We may wonder why “communication is key” if intended meanings are ignored and certainty is hard to come by. Part of the answer lies in entropy: communication is the loophole in the Maxwell’s Demon thought experiment that allows for order and coherence to emerge in a disintegrating system. The demon absorbs information while sorting molecules, which offsets the loss in entropy he is trying to accomplish. The “sensitives” feed back energy by communicating information. Sharing information is therefore equivalent to reestablishing order. Mucho is described as “sensitive”, as are other characters, while Oedipa is desperately trying to communicate. The more one is willing to share, receive/transmit, and interpret information, the bigger the network of connections can be established. This network is the “tapestry was the world” that holds everything together; indeed there is nothing outside of this tapestry because consciousness is equivalent to processing information. The link between world/word is evident enough when we consider that the process of reading is much like experience; Oedipa’s world and personality is communicated to us through the text. Oedipa’s duty (and the reader’s as well) is to unfurl her hair, weave the tapestry far beyond the ivory tower of her isolation. Simply observing is already a start; Oedipa tries to “‘bring something of herself’—even if that something was just her presence” (p. 72). Before she wonders throughout the Bay Area, searching for meaning, she begins to realize that the “repetition of symbols was to be enough… she was meant to remember”. As she gropes through the mysterious world around her, she allows the symbols to pass through her, but she must also act and get tangled in the mystery, forming her own connections. Her mind can not be a “pool table”; she must leave her binary logic in order to see the forgotten stories and memories of the street people in the Bay. The memories of everyone who has passed away still hangs in the whirlwind, just as the bones of American troops killed in an isolated part of the world are breathed by the living world through a filter. Oedipa must remember their story even if it is unheard. Like Whafinger’s play, the lives of the past keep affecting us and our duty is only to recognize the excluded middle. That is not only Oedipa’s journey but the reader’s as well as we project Oedipa’s world in our own planaterium.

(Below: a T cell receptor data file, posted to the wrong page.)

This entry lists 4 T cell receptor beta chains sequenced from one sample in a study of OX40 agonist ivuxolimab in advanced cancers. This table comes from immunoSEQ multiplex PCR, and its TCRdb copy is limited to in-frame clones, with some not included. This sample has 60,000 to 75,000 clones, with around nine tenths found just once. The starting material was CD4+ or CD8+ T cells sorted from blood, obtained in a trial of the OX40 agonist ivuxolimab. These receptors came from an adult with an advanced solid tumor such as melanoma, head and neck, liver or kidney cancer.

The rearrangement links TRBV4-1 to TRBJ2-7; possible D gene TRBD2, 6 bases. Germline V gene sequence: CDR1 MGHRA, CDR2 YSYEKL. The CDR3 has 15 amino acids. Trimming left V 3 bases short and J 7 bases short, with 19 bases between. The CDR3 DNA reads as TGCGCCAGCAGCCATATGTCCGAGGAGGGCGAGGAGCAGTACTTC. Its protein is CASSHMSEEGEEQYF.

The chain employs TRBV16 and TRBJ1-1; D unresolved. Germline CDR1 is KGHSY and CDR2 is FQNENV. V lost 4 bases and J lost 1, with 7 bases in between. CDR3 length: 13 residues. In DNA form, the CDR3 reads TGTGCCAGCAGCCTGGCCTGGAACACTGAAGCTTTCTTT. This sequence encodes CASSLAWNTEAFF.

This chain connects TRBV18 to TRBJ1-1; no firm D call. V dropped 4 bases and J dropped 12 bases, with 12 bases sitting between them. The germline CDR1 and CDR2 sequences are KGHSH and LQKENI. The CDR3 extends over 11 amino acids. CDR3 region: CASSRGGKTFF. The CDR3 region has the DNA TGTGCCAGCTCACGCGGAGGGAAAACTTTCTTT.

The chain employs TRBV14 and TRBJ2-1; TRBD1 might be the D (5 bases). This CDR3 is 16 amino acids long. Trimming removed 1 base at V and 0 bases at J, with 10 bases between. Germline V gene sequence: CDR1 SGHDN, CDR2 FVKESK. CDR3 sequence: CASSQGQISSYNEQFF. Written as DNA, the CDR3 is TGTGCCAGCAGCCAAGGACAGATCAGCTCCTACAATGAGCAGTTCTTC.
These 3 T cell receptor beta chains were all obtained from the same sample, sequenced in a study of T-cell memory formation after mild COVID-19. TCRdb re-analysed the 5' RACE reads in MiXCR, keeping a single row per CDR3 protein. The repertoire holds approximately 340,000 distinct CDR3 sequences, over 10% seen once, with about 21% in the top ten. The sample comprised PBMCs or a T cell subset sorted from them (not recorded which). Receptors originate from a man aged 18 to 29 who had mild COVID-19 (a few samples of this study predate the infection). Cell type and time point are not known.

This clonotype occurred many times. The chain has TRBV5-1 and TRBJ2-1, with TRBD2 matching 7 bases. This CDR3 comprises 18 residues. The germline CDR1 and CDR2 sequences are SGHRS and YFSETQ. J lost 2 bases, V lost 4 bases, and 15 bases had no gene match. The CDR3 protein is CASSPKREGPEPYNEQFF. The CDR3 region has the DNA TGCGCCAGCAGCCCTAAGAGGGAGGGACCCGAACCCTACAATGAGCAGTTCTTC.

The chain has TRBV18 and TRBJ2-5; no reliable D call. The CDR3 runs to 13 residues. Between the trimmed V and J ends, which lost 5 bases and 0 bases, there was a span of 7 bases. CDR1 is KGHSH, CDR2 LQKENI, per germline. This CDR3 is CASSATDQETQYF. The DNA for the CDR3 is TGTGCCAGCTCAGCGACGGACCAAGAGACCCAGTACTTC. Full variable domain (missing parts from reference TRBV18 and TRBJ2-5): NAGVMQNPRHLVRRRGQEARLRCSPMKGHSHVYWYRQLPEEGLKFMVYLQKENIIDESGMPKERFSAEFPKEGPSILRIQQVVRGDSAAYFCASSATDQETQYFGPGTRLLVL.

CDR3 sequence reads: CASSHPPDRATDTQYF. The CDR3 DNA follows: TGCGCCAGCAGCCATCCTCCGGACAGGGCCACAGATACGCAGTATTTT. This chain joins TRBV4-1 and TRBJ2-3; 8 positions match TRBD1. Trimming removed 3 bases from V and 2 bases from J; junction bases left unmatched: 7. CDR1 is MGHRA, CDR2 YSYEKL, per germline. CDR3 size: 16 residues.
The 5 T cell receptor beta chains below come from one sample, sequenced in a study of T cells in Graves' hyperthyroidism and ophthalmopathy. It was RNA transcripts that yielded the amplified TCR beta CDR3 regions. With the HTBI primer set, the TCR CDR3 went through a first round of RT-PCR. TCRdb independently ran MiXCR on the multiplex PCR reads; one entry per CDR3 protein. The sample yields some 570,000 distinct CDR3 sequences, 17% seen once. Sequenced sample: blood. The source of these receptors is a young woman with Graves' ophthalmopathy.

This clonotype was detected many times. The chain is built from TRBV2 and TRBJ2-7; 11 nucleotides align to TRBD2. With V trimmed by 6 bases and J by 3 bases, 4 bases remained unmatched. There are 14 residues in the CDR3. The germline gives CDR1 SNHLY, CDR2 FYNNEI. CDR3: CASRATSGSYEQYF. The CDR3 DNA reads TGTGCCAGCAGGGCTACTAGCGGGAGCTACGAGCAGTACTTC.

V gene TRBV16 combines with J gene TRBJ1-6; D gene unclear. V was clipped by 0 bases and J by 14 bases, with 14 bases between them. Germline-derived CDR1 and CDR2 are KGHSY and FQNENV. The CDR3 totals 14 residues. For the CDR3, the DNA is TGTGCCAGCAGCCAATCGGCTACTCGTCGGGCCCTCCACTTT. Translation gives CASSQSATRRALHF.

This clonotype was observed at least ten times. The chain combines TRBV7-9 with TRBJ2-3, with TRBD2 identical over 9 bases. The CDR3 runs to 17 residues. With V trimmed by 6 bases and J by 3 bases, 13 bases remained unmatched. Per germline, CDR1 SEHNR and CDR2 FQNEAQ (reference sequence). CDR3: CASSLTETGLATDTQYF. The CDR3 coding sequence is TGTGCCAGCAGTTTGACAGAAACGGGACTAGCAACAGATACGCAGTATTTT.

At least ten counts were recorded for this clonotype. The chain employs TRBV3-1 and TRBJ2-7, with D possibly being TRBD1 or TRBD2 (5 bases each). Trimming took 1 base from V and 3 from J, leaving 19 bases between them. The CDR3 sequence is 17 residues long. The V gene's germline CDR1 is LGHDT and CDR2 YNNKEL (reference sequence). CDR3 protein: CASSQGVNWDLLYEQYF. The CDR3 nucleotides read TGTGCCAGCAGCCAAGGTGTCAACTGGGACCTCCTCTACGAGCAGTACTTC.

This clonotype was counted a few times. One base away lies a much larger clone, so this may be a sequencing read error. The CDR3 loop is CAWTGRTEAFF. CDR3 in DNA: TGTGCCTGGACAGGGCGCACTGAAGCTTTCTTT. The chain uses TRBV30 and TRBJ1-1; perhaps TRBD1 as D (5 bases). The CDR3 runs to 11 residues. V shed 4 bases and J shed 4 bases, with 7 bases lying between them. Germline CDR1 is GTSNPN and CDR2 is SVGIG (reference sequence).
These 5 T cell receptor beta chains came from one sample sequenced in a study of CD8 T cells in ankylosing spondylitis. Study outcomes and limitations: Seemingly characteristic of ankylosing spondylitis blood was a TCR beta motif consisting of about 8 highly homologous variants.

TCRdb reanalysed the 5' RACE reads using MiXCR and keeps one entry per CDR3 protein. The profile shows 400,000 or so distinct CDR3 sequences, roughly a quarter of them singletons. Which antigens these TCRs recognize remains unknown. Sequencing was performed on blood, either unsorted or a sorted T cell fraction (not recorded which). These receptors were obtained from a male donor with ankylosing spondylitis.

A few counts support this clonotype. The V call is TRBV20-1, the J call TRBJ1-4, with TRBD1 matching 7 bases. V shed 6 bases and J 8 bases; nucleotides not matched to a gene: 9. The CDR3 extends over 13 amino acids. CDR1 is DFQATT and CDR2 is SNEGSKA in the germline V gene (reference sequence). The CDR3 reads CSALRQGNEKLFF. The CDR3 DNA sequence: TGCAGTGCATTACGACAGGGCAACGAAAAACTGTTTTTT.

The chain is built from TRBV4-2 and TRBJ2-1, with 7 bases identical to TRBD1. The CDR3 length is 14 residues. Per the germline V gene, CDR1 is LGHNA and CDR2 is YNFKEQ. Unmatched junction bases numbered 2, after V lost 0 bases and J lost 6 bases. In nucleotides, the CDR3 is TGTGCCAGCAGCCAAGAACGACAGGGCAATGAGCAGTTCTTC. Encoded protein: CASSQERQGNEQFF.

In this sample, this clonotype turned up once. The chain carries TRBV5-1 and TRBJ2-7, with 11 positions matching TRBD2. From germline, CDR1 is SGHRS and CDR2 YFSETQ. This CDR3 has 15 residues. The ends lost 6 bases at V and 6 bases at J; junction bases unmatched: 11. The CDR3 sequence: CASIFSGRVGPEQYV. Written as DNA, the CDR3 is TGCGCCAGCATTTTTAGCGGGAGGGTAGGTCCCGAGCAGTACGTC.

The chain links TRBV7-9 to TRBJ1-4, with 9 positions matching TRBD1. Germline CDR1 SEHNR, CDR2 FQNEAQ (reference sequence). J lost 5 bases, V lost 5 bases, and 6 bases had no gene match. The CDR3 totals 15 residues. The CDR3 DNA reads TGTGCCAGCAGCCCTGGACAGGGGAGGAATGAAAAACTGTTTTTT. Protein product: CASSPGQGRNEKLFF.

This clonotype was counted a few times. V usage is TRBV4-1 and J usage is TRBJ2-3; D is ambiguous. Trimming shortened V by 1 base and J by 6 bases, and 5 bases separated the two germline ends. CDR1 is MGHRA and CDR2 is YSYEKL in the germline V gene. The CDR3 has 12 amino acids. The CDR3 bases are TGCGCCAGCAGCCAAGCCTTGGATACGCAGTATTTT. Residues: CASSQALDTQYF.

1) Pynchon links the obscure word “hierophany” (p. 20) with the secrecy of symbols. It was originally coined in Micea Eliade’s The Sacred and the Profane:

“Man becomes aware of the sacred because it manifest itself, shows itself, as something wholly different from the profane. To designate the act of manifestation of the sacred, we have proposed the term hierophany. It is a fitting term because it does not imply anything further; it expresses no more than is implicit in its etymological content, i.e., that something sacred shows itself to us… From the most elementary hierophany… to the supreme hierophany… there is no solution of continuity. In each case we are confronted by the same mysterious act—the manifestation of something of a wholly different order, a reality that does not belong to our world, in objects that are an integral part of our natural ‘profane’ world.” [emphasis added].

The term is fitting because it implies the experience of something other-worldly without regard to reality or meaning. The experience comes from some odd connection in the objects of our ‘profane’, day-to-day world and that connection solely implies an alternative reality that Oedipa is meant to experience. The religious origin of the word suggests a reason for the religious imagery in the novel – interpreting symbols of the unknown realm in our world or beyond is revelatory.

[Source: Grant, J. Kerry. A Companion to The Crying of Lot 49. Georgia: University of Georgia Press, 1994.]

2) See Introduction in Slow Learner. [Source: Pynchon, Thomas. Slow Learner. Boston: Little, Brown, 1984.]